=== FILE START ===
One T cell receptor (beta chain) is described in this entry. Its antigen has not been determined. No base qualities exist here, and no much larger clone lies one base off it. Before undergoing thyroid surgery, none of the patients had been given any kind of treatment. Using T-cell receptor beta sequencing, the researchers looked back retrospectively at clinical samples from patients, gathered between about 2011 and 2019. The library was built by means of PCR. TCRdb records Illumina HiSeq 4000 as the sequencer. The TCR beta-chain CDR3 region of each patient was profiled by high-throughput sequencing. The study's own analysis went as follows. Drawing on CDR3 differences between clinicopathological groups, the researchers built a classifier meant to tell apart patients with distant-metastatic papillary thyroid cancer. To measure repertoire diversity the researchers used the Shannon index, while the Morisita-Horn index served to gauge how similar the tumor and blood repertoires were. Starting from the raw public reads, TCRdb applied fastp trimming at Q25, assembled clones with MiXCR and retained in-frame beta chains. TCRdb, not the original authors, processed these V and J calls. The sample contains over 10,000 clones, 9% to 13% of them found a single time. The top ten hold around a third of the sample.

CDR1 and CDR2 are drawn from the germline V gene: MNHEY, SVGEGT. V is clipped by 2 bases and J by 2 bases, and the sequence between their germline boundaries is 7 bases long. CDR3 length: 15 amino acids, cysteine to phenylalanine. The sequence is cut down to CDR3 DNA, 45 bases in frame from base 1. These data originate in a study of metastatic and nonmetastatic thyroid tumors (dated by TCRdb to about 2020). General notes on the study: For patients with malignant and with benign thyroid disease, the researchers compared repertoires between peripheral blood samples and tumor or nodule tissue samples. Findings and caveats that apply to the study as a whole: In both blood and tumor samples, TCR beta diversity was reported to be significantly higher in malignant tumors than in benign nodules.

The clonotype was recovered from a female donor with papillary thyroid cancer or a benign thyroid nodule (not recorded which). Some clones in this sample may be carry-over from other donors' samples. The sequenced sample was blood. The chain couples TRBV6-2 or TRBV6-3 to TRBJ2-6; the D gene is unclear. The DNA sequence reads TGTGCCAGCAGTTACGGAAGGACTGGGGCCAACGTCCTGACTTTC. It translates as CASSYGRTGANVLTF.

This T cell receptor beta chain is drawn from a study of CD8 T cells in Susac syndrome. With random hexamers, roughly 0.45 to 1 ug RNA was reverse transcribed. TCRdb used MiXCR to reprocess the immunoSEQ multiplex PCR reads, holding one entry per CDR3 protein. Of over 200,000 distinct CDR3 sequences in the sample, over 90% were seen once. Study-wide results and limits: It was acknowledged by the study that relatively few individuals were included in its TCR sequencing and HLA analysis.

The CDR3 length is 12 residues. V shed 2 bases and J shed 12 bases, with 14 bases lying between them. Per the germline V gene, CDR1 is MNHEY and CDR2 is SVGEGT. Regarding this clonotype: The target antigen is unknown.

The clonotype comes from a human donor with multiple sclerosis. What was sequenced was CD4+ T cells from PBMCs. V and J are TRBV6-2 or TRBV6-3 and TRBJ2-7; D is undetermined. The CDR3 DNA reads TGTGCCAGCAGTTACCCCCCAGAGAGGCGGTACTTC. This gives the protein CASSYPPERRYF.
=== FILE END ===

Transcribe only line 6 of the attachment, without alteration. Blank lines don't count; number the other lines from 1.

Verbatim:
The clonotype comes from a human donor with multiple sclerosis. What was sequenced was CD4+ T cells from PBMCs. V and J are TRBV6-2 or TRBV6-3 and TRBJ2-7; D is undetermined. The CDR3 DNA reads TGTGCCAGCAGTTACCCCCCAGAGAGGCGGTACTTC. This gives the protein CASSYPPERRYF.